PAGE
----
Anytime a loved one faces jail or prison, we fear for their health and safety. We understand there is a price to pay for their actions, but as we face this pandemic, we don’t want that price to be their life.
You’re not alone. The criminal justice system is working on making sure that it balances compassion with societal concerns for its own safety from criminals. First, understand there is a world of difference between being accused and being convicted. As someone who is accused, you maintain your innocence. Right now, courts and even prosecutors understand that an accusation should not expose you to jail conditions that could lead to serious infection or death. The main tool we use are motions for bond or to amend bond so those accused of crimes can be safely home as they await trial.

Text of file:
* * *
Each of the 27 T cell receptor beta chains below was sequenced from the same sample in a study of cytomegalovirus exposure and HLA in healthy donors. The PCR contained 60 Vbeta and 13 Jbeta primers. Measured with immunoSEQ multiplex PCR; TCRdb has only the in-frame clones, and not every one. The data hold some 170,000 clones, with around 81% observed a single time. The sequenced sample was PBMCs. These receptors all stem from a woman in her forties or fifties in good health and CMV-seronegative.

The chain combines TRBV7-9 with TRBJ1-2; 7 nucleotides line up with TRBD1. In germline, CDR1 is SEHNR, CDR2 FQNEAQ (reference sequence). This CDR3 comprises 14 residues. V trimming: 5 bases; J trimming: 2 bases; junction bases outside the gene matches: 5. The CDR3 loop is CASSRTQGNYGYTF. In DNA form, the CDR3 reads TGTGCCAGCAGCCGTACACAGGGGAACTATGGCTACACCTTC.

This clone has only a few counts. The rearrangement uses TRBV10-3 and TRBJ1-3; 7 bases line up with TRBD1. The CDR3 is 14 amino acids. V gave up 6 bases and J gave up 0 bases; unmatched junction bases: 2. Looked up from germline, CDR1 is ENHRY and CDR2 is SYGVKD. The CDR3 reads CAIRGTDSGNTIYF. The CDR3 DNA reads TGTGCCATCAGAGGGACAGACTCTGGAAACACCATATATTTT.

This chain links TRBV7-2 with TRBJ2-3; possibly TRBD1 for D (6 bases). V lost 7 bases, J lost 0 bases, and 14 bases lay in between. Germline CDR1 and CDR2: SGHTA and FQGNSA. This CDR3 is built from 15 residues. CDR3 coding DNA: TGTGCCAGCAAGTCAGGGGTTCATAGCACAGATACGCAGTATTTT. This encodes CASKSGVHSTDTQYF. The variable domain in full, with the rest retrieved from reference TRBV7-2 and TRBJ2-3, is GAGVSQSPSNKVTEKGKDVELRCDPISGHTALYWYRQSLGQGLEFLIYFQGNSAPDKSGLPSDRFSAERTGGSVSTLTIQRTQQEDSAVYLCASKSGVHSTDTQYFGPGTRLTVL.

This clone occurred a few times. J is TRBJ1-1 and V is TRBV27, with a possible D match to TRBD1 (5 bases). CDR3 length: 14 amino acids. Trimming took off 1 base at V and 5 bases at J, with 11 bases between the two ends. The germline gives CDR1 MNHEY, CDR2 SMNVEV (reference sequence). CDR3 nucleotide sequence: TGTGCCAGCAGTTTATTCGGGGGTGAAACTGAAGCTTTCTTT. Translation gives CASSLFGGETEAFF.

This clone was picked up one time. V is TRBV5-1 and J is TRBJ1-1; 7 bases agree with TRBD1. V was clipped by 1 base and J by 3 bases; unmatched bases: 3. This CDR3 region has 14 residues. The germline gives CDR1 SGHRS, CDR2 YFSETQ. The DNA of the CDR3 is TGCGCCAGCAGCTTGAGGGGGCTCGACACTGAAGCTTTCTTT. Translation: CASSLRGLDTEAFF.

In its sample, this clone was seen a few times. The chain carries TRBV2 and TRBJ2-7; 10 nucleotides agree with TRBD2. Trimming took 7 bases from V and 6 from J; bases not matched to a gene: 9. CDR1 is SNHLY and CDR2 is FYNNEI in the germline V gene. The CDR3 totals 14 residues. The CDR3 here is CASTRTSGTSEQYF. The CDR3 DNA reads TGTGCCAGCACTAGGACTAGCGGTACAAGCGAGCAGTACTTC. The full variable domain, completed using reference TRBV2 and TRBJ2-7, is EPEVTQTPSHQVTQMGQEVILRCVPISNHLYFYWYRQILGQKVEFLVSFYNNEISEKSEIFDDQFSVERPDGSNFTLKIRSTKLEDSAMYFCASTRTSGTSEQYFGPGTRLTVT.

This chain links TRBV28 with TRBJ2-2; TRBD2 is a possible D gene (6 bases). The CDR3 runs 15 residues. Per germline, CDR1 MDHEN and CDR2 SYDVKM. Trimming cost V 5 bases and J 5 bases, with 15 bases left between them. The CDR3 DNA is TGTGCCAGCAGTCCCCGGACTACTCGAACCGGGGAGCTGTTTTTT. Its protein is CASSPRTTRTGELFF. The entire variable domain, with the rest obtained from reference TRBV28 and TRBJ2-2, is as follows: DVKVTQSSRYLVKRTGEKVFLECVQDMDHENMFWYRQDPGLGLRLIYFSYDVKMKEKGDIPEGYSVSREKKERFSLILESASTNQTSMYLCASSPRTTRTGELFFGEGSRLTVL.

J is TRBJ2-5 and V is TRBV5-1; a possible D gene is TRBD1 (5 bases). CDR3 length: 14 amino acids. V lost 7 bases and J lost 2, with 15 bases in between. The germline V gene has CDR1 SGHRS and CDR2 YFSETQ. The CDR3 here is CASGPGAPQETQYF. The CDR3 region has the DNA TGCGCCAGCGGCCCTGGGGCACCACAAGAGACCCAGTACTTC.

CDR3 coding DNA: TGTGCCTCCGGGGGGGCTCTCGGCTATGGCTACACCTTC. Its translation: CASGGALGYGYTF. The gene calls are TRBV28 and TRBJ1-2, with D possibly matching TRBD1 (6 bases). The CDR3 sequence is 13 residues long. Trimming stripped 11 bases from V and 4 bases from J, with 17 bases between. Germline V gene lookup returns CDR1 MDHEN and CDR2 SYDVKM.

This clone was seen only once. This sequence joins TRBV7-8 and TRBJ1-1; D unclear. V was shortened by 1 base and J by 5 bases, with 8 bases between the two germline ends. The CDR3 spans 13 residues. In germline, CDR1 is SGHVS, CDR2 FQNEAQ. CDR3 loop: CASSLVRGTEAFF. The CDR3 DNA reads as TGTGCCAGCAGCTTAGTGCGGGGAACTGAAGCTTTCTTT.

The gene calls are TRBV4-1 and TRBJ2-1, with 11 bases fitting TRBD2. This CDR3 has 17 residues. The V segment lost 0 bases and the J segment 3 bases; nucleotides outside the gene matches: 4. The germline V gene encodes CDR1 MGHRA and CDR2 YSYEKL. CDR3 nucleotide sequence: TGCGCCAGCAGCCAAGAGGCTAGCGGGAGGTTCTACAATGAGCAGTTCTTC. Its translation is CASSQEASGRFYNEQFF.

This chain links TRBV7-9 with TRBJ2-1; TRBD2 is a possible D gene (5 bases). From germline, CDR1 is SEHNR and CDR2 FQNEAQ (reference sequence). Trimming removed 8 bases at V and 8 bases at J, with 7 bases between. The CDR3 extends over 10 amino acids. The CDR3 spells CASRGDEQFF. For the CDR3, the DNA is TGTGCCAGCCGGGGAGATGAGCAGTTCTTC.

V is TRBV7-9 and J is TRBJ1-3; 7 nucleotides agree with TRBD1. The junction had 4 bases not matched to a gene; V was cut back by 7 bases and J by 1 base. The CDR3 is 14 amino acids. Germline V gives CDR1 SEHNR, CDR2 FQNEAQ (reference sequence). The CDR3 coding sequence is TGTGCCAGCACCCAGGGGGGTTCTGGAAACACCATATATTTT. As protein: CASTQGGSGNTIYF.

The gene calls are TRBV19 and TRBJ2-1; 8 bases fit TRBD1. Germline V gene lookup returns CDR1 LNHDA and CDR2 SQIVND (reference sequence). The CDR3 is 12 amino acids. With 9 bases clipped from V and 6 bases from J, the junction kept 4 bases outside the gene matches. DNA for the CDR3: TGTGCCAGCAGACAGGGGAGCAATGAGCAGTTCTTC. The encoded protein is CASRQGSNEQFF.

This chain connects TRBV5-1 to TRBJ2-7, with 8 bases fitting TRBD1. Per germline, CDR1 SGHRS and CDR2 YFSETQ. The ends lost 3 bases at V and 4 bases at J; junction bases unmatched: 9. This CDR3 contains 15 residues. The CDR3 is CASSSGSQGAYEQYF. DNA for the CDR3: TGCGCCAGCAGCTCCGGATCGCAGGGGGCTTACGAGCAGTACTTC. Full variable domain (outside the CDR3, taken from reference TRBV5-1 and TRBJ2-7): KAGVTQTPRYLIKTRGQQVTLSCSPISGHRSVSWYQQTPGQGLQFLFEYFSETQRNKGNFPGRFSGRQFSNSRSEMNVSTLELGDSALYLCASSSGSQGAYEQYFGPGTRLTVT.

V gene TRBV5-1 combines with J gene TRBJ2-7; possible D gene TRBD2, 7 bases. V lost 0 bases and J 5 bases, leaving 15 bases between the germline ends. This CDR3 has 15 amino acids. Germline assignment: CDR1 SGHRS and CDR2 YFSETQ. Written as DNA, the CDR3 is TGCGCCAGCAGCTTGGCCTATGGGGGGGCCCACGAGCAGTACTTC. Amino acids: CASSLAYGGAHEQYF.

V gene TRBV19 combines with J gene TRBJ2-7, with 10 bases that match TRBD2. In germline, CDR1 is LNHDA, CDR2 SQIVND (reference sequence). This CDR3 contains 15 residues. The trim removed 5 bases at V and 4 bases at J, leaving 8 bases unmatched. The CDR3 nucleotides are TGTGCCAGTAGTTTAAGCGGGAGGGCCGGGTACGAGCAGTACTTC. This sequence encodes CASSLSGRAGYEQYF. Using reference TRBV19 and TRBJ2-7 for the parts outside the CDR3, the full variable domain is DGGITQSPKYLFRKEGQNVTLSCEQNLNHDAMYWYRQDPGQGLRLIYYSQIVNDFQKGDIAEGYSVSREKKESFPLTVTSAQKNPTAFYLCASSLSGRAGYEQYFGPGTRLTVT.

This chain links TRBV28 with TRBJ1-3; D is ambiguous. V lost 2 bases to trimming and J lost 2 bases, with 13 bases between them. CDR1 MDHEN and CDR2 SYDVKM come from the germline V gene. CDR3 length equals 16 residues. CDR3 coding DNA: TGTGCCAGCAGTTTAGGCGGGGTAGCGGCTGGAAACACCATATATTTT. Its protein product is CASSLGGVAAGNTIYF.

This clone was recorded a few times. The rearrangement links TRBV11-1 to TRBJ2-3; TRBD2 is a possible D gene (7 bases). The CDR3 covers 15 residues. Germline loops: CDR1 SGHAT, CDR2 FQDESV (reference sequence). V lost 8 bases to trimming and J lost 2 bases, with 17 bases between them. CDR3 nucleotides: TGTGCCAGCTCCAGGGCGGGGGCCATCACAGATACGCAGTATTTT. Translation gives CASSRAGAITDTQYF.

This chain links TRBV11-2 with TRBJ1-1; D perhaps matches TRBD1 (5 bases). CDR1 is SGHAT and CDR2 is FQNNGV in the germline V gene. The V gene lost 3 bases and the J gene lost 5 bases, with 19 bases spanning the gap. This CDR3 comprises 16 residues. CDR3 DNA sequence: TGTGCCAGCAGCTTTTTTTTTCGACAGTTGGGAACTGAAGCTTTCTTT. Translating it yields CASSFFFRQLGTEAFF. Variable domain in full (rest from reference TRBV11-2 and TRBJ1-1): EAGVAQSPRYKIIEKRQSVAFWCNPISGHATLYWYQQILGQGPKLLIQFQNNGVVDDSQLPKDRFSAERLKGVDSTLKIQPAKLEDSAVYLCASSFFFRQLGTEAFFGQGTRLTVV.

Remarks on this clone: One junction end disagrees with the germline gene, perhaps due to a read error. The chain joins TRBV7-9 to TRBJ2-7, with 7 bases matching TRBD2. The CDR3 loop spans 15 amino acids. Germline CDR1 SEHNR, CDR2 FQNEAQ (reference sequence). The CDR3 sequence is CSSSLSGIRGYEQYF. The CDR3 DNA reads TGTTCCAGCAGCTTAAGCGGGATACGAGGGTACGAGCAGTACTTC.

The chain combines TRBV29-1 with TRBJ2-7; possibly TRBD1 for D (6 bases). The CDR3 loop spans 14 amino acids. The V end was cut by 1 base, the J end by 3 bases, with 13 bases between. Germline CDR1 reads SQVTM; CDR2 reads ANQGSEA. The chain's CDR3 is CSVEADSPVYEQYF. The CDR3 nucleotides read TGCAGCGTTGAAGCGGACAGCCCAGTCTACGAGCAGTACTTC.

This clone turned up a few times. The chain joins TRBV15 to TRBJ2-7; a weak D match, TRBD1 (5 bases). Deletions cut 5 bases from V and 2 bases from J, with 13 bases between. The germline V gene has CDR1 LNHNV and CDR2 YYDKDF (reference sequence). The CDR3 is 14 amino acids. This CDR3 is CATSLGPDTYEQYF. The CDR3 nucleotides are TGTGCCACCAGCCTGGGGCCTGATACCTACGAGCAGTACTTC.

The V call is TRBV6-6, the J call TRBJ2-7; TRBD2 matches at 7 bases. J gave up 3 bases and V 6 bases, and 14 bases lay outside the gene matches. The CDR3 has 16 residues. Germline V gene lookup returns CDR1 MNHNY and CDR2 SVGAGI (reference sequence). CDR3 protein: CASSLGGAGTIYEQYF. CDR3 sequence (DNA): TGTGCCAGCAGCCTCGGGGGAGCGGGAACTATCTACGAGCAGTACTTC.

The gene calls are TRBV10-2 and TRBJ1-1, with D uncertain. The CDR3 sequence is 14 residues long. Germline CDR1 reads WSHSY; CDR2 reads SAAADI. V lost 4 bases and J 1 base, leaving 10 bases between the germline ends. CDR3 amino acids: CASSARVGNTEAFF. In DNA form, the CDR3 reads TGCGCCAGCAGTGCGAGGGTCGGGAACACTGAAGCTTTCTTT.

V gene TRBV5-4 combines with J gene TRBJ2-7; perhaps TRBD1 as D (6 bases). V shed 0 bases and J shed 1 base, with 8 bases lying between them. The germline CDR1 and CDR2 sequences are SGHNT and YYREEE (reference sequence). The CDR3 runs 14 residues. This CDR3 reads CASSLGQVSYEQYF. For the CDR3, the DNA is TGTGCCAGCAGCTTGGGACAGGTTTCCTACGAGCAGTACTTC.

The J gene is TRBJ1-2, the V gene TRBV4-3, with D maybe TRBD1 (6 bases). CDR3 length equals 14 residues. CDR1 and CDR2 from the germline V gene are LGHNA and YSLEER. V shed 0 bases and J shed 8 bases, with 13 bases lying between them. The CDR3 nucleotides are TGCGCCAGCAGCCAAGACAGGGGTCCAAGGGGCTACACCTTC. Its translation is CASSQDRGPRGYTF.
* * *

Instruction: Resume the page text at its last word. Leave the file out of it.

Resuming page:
Even if your loved one was convicted, there are motions that can be made to grant them an early release. In federal prison, the law allows prisoners to ask the court for compassionate release. There have been high profile examples of compassionate release, such as President Trump’s former attorney, Michael Cohen. In fact, thousands of inmates have already been released through motions such as this. An inmate has to show extraordinary and compelling reasons why he should be allowed to leave prison early. Courts throughout the nation believe that is exactly what we are going through with the corona virus.
In state prison, it is more difficult. Our state courts have the ability to shorten a jail sentence of less than one year. Motions for early release have gained the freedom of thousands of jail inmates, here in Wayne County and throughout the state. If your loved one is state prison, the process is more difficult. The Michigan Department of Corrections maintains full control of early release. That said, there are limited instances when we an ask the judge to re-sentence your loved one to a shorter sentence, or grant a bond pending appeal that will ensure a client is safe at home during this crisis.